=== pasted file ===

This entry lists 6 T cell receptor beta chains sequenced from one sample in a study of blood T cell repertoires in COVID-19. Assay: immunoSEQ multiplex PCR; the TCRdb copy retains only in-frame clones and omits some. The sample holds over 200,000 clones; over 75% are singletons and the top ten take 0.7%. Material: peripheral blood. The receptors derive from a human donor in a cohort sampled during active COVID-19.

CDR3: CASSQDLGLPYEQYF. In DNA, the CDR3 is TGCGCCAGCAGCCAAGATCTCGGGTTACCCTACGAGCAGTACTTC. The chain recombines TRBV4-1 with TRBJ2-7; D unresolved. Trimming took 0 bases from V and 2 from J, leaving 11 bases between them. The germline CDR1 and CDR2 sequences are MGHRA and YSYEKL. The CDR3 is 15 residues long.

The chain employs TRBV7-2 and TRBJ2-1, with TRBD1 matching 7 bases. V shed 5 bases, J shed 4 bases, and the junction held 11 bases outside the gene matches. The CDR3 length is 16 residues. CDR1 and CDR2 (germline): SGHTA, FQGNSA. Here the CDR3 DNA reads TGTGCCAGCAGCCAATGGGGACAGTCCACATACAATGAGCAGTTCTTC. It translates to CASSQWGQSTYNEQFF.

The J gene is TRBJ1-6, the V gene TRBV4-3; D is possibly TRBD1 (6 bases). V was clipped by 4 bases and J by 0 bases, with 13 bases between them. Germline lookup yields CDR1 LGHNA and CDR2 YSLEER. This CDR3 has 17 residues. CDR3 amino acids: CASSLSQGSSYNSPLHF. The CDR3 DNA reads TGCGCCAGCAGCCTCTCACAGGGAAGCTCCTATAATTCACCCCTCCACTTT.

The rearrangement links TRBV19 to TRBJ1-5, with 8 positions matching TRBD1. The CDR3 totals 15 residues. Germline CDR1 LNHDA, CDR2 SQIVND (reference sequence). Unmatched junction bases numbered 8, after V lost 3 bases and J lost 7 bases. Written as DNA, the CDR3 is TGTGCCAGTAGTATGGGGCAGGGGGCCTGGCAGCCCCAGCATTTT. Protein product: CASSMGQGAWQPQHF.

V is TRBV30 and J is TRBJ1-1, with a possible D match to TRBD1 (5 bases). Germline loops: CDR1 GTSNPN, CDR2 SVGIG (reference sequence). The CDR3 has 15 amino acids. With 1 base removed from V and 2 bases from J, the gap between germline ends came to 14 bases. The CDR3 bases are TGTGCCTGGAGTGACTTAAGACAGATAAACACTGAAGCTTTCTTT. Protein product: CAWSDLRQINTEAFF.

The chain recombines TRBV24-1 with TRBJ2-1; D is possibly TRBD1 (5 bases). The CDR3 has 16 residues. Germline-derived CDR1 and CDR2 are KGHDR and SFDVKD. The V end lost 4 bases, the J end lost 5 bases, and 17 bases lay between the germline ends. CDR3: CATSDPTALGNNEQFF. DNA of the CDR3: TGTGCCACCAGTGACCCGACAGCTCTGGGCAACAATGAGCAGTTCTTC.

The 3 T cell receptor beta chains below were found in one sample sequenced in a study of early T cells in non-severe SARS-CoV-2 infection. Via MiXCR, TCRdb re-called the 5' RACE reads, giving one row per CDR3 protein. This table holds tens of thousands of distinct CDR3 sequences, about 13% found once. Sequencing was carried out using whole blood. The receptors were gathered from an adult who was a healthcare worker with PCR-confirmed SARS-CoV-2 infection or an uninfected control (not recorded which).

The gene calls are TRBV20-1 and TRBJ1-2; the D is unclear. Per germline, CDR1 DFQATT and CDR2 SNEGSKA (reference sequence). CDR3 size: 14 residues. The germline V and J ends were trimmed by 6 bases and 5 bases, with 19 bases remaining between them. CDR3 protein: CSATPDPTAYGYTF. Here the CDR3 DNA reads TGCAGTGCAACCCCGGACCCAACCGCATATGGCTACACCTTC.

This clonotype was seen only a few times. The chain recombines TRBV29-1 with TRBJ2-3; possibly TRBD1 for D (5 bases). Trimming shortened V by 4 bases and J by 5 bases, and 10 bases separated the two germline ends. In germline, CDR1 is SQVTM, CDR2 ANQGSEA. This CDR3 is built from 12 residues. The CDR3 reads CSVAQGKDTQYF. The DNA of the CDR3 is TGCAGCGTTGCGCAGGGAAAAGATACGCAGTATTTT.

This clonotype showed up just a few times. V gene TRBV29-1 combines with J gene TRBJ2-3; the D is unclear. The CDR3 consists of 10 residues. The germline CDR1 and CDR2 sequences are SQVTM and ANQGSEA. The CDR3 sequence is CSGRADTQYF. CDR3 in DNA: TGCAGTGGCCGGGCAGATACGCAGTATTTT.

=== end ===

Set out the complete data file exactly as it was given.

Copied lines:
This entry lists 6 T cell receptor beta chains sequenced from one sample in a study of blood T cell repertoires in COVID-19. Assay: immunoSEQ multiplex PCR; the TCRdb copy retains only in-frame clones and omits some. The sample holds over 200,000 clones; over 75% are singletons and the top ten take 0.7%. Material: peripheral blood. The receptors derive from a human donor in a cohort sampled during active COVID-19.

CDR3: CASSQDLGLPYEQYF. In DNA, the CDR3 is TGCGCCAGCAGCCAAGATCTCGGGTTACCCTACGAGCAGTACTTC. The chain recombines TRBV4-1 with TRBJ2-7; D unresolved. Trimming took 0 bases from V and 2 from J, leaving 11 bases between them. The germline CDR1 and CDR2 sequences are MGHRA and YSYEKL. The CDR3 is 15 residues long.

The chain employs TRBV7-2 and TRBJ2-1, with TRBD1 matching 7 bases. V shed 5 bases, J shed 4 bases, and the junction held 11 bases outside the gene matches. The CDR3 length is 16 residues. CDR1 and CDR2 (germline): SGHTA, FQGNSA. Here the CDR3 DNA reads TGTGCCAGCAGCCAATGGGGACAGTCCACATACAATGAGCAGTTCTTC. It translates to CASSQWGQSTYNEQFF.

The J gene is TRBJ1-6, the V gene TRBV4-3; D is possibly TRBD1 (6 bases). V was clipped by 4 bases and J by 0 bases, with 13 bases between them. Germline lookup yields CDR1 LGHNA and CDR2 YSLEER. This CDR3 has 17 residues. CDR3 amino acids: CASSLSQGSSYNSPLHF. The CDR3 DNA reads TGCGCCAGCAGCCTCTCACAGGGAAGCTCCTATAATTCACCCCTCCACTTT.

The rearrangement links TRBV19 to TRBJ1-5, with 8 positions matching TRBD1. The CDR3 totals 15 residues. Germline CDR1 LNHDA, CDR2 SQIVND (reference sequence). Unmatched junction bases numbered 8, after V lost 3 bases and J lost 7 bases. Written as DNA, the CDR3 is TGTGCCAGTAGTATGGGGCAGGGGGCCTGGCAGCCCCAGCATTTT. Protein product: CASSMGQGAWQPQHF.

V is TRBV30 and J is TRBJ1-1, with a possible D match to TRBD1 (5 bases). Germline loops: CDR1 GTSNPN, CDR2 SVGIG (reference sequence). The CDR3 has 15 amino acids. With 1 base removed from V and 2 bases from J, the gap between germline ends came to 14 bases. The CDR3 bases are TGTGCCTGGAGTGACTTAAGACAGATAAACACTGAAGCTTTCTTT. Protein product: CAWSDLRQINTEAFF.

The chain recombines TRBV24-1 with TRBJ2-1; D is possibly TRBD1 (5 bases). The CDR3 has 16 residues. Germline-derived CDR1 and CDR2 are KGHDR and SFDVKD. The V end lost 4 bases, the J end lost 5 bases, and 17 bases lay between the germline ends. CDR3: CATSDPTALGNNEQFF. DNA of the CDR3: TGTGCCACCAGTGACCCGACAGCTCTGGGCAACAATGAGCAGTTCTTC.

The 3 T cell receptor beta chains below were found in one sample sequenced in a study of early T cells in non-severe SARS-CoV-2 infection. Via MiXCR, TCRdb re-called the 5' RACE reads, giving one row per CDR3 protein. This table holds tens of thousands of distinct CDR3 sequences, about 13% found once. Sequencing was carried out using whole blood. The receptors were gathered from an adult who was a healthcare worker with PCR-confirmed SARS-CoV-2 infection or an uninfected control (not recorded which).

The gene calls are TRBV20-1 and TRBJ1-2; the D is unclear. Per germline, CDR1 DFQATT and CDR2 SNEGSKA (reference sequence). CDR3 size: 14 residues. The germline V and J ends were trimmed by 6 bases and 5 bases, with 19 bases remaining between them. CDR3 protein: CSATPDPTAYGYTF. Here the CDR3 DNA reads TGCAGTGCAACCCCGGACCCAACCGCATATGGCTACACCTTC.

This clonotype was seen only a few times. The chain recombines TRBV29-1 with TRBJ2-3; possibly TRBD1 for D (5 bases). Trimming shortened V by 4 bases and J by 5 bases, and 10 bases separated the two germline ends. In germline, CDR1 is SQVTM, CDR2 ANQGSEA. This CDR3 is built from 12 residues. The CDR3 reads CSVAQGKDTQYF. The DNA of the CDR3 is TGCAGCGTTGCGCAGGGAAAAGATACGCAGTATTTT.

This clonotype showed up just a few times. V gene TRBV29-1 combines with J gene TRBJ2-3; the D is unclear. The CDR3 consists of 10 residues. The germline CDR1 and CDR2 sequences are SQVTM and ANQGSEA. The CDR3 sequence is CSGRADTQYF. CDR3 in DNA: TGCAGTGGCCGGGCAGATACGCAGTATTTT.